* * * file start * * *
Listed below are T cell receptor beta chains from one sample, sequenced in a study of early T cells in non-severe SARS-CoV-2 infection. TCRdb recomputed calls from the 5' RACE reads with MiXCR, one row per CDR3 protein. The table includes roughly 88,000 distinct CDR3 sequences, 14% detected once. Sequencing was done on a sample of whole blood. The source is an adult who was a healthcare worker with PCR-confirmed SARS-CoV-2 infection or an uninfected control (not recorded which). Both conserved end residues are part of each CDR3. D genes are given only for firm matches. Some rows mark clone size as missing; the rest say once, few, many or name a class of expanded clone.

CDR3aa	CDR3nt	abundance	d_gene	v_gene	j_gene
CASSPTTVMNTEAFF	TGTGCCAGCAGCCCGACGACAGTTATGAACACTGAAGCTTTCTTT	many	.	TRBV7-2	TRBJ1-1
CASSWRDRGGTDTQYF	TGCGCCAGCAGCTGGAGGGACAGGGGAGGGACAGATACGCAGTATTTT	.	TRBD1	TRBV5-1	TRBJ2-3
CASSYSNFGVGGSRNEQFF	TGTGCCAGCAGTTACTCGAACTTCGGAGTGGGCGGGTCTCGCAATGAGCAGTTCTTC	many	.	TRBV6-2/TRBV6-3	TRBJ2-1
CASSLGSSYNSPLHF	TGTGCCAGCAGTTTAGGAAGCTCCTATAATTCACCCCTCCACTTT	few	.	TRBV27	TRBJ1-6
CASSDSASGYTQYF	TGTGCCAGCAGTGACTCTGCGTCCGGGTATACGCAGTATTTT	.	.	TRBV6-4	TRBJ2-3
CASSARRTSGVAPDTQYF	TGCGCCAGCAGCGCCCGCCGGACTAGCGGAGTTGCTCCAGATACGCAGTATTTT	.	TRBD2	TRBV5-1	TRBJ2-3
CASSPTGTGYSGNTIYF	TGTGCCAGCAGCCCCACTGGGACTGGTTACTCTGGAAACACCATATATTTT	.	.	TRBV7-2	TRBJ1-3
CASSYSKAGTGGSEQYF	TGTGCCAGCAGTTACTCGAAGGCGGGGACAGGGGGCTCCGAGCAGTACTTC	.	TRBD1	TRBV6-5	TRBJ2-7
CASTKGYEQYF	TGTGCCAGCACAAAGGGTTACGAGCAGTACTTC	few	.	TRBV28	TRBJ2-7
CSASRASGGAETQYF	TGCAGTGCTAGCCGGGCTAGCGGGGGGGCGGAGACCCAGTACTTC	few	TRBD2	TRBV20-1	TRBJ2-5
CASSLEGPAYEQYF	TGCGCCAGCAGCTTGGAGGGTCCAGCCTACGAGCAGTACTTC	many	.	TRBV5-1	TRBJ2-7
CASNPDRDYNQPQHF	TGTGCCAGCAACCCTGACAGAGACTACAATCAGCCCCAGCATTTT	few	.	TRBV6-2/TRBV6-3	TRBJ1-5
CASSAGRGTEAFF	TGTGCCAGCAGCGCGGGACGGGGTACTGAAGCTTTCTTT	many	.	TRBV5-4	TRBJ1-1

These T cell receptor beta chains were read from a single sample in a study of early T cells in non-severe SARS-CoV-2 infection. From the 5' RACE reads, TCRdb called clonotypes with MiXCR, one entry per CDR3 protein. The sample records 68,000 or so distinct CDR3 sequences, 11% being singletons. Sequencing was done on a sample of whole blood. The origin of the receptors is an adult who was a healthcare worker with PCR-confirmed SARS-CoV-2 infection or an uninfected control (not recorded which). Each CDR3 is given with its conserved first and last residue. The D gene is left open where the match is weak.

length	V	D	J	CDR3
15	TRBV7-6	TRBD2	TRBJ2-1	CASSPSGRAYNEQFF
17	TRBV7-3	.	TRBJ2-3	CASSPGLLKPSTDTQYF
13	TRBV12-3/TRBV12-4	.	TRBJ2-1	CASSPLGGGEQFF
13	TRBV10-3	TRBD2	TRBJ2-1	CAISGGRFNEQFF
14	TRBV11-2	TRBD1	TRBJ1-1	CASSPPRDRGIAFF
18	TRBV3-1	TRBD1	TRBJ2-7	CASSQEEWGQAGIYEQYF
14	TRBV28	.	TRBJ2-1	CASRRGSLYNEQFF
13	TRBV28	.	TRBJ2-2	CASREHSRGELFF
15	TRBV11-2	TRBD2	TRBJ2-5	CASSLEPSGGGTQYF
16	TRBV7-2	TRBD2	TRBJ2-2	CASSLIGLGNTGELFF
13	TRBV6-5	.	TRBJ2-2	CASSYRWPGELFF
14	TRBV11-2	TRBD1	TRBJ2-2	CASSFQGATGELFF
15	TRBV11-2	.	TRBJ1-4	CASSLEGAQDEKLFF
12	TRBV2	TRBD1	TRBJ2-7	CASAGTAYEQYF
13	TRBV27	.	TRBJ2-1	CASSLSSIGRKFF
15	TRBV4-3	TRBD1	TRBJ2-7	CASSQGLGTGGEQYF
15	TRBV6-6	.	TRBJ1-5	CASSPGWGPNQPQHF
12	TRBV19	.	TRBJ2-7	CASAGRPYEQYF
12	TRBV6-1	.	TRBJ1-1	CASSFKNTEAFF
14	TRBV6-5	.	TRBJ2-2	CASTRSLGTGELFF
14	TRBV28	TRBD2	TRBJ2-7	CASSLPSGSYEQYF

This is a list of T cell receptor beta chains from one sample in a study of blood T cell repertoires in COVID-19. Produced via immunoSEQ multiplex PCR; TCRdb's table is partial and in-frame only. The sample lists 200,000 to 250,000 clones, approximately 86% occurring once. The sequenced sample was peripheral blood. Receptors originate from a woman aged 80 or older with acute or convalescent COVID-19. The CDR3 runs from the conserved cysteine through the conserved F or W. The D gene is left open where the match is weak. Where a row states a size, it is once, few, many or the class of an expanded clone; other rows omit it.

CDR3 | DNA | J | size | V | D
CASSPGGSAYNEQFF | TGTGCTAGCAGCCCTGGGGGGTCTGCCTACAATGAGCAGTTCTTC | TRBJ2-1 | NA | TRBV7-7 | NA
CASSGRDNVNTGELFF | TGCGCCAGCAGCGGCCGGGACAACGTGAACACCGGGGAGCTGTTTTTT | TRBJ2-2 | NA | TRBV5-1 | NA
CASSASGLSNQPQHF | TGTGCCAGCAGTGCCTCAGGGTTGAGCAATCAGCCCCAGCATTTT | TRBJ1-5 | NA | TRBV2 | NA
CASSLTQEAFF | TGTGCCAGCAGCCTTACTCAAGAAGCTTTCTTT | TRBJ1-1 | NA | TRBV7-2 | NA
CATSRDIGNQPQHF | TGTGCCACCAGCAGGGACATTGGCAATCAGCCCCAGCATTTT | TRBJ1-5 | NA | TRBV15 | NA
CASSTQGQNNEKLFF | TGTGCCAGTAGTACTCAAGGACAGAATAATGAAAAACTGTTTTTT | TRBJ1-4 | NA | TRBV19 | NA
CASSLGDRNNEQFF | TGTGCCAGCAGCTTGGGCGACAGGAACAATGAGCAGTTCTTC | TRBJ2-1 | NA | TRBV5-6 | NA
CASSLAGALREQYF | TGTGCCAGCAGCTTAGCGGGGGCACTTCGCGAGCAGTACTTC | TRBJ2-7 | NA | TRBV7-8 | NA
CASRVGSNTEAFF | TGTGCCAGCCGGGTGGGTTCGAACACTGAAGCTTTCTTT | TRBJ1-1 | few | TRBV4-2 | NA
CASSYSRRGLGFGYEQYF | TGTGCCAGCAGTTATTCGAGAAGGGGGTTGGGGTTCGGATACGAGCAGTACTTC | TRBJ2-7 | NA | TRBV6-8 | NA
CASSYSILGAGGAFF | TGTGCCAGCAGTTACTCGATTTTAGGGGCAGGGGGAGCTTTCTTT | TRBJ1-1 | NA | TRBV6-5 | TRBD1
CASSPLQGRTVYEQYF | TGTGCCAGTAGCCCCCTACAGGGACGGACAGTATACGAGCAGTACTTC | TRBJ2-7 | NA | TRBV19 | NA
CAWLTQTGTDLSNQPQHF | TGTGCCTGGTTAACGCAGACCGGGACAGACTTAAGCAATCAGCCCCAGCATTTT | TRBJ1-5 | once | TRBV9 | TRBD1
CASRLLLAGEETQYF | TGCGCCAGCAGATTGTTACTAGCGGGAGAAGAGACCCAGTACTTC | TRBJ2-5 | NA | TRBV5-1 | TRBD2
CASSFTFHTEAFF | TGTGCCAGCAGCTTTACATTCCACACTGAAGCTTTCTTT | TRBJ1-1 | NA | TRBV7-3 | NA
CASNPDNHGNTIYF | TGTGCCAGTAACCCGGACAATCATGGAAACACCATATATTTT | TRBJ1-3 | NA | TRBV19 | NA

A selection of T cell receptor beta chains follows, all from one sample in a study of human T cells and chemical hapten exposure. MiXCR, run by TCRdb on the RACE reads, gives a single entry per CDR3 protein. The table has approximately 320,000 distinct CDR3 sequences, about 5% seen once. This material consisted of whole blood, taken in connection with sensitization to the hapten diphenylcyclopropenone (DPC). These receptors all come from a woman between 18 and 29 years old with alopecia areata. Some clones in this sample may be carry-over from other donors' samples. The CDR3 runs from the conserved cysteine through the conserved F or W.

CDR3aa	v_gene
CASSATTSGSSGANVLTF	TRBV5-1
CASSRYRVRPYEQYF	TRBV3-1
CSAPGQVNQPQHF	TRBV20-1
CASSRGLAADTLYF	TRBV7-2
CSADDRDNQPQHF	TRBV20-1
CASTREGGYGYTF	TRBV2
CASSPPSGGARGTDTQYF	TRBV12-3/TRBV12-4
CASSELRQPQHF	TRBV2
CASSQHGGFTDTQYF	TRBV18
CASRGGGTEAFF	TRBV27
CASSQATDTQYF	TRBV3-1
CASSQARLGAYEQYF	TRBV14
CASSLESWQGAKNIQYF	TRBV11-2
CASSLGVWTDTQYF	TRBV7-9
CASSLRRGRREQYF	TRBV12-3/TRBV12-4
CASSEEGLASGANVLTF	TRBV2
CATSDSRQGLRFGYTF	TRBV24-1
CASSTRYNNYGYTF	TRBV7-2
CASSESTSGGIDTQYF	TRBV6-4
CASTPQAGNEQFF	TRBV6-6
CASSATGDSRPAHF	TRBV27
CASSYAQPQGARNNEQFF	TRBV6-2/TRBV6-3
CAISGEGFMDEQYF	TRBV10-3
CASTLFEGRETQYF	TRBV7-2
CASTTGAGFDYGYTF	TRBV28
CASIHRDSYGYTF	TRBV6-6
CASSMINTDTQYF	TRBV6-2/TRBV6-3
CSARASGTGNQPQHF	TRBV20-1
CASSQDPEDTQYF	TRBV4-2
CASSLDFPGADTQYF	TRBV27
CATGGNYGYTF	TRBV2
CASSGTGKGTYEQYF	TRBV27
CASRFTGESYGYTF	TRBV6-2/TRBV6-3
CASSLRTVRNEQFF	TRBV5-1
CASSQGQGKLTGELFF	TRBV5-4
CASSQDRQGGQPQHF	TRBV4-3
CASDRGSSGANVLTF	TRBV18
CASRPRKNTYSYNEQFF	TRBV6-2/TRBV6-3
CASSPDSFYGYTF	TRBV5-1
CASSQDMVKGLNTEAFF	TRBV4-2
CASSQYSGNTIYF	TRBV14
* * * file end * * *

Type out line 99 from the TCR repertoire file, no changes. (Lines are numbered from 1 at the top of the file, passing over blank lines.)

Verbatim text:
CASSQYSGNTIYF	TRBV14